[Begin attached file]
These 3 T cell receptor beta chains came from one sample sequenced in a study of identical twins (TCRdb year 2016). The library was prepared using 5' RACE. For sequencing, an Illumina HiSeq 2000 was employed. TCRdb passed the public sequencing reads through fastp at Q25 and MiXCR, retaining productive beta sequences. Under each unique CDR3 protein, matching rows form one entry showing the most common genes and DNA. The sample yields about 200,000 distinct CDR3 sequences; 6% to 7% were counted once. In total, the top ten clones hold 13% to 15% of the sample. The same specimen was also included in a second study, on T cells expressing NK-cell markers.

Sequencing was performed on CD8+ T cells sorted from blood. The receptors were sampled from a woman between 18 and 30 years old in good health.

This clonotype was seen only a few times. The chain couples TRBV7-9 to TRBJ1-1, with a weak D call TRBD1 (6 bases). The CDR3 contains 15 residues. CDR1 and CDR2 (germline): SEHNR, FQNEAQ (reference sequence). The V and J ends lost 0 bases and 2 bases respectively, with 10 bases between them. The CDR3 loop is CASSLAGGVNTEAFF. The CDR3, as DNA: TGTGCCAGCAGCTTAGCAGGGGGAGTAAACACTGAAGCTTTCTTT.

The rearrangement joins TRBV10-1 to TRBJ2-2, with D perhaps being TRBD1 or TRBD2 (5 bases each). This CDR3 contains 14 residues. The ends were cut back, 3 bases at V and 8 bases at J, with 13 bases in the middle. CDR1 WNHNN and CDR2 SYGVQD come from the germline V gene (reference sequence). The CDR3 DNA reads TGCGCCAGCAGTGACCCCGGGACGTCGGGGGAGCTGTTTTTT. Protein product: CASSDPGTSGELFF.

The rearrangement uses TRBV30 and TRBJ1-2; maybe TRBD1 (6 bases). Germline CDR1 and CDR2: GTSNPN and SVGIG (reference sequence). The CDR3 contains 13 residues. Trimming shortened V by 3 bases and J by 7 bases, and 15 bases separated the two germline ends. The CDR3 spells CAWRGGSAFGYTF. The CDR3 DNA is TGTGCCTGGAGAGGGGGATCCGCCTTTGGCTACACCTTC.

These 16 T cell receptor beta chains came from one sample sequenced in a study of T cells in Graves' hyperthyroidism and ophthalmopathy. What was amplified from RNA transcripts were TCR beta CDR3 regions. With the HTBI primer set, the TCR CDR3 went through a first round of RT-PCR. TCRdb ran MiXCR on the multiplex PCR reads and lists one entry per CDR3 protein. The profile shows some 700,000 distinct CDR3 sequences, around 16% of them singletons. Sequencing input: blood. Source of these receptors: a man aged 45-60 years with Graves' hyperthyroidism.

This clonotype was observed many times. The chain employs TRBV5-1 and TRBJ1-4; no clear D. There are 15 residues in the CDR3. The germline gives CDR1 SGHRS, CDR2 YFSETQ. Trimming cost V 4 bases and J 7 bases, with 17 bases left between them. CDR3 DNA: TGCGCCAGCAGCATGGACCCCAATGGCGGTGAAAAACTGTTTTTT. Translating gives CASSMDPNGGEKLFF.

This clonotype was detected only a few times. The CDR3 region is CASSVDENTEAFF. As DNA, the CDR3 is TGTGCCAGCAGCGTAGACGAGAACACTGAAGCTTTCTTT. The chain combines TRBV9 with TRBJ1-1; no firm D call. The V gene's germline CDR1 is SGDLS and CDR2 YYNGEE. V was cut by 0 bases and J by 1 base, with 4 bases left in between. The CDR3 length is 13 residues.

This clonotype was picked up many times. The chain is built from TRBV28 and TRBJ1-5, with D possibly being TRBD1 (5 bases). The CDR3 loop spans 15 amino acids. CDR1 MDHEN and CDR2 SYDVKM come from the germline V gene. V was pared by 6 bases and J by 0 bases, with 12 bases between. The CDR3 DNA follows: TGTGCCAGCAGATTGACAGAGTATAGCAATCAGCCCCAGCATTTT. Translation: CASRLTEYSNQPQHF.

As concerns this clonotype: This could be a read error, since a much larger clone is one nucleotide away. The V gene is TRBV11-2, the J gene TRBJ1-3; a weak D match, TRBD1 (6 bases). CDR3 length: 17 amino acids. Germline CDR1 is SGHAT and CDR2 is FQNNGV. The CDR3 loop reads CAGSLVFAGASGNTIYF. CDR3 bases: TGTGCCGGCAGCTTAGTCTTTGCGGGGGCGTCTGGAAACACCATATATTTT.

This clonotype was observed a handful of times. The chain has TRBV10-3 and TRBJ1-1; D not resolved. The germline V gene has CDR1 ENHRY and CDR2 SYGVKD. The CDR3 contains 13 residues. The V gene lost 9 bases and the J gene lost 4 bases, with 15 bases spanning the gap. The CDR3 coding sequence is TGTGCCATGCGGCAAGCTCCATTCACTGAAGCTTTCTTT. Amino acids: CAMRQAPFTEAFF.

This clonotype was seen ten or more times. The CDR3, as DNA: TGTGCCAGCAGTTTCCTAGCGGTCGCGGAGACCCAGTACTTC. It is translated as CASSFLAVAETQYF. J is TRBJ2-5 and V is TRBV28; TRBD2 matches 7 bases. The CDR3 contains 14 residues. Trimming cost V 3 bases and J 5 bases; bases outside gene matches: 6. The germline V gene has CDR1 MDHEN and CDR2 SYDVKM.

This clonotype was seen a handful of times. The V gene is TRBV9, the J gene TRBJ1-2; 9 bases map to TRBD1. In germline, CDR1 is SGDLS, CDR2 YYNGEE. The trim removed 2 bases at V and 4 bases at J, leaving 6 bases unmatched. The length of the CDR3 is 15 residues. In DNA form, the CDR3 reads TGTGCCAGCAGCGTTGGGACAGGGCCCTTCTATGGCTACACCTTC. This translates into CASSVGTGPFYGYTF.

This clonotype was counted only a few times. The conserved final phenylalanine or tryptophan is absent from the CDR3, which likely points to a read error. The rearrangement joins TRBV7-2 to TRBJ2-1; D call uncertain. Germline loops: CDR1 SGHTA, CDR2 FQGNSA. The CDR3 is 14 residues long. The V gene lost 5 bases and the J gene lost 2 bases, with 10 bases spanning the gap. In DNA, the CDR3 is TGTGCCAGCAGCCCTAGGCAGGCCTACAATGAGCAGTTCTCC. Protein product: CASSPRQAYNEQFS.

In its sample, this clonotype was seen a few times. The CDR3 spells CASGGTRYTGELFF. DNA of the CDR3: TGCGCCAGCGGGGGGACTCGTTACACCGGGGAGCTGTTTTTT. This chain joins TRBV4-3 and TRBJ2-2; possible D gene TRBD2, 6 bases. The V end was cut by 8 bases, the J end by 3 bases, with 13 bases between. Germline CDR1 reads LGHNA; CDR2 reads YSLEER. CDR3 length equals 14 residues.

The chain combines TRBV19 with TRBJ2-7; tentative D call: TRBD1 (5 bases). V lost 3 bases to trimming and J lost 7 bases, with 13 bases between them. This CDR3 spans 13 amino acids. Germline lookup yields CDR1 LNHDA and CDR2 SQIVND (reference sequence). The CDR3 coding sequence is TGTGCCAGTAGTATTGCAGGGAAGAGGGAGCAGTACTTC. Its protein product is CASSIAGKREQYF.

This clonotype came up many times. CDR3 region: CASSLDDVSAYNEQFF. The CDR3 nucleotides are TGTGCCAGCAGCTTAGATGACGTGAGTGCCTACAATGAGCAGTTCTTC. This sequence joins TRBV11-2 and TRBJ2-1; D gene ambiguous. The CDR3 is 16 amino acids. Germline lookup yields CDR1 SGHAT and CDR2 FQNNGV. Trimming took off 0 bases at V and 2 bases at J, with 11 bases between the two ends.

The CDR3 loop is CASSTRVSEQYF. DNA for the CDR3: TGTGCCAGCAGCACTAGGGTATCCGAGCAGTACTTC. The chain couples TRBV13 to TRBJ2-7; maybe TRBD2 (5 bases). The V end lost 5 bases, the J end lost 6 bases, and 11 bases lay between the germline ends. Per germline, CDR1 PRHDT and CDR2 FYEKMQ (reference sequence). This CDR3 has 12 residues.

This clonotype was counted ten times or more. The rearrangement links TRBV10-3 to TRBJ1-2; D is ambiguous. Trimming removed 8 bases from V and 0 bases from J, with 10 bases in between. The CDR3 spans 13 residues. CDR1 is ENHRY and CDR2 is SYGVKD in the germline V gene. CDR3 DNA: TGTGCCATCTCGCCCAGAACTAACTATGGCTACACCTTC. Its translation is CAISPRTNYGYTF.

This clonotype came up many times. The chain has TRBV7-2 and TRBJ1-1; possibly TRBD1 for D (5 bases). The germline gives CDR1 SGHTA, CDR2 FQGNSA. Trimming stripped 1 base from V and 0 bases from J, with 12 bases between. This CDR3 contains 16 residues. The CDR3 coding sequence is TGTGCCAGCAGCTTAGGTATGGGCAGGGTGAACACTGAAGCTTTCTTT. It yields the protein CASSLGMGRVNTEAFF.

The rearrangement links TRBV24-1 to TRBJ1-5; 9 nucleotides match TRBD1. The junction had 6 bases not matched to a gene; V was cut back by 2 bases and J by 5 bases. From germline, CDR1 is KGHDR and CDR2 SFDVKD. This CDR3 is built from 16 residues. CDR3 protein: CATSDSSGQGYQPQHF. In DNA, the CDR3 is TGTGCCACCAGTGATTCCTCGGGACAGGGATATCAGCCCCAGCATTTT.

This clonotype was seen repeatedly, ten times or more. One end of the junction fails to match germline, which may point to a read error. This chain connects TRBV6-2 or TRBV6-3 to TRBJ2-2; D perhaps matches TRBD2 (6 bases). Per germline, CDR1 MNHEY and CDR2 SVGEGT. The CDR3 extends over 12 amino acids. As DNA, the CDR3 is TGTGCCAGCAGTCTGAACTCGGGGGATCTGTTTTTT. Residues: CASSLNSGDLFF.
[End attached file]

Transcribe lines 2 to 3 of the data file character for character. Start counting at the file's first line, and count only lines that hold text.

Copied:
Sequencing was performed on CD8+ T cells sorted from blood. The receptors were sampled from a woman between 18 and 30 years old in good health.

This clonotype was seen only a few times. The chain couples TRBV7-9 to TRBJ1-1, with a weak D call TRBD1 (6 bases). The CDR3 contains 15 residues. CDR1 and CDR2 (germline): SEHNR, FQNEAQ (reference sequence). The V and J ends lost 0 bases and 2 bases respectively, with 10 bases between them. The CDR3 loop is CASSLAGGVNTEAFF. The CDR3, as DNA: TGTGCCAGCAGCTTAGCAGGGGGAGTAAACACTGAAGCTTTCTTT.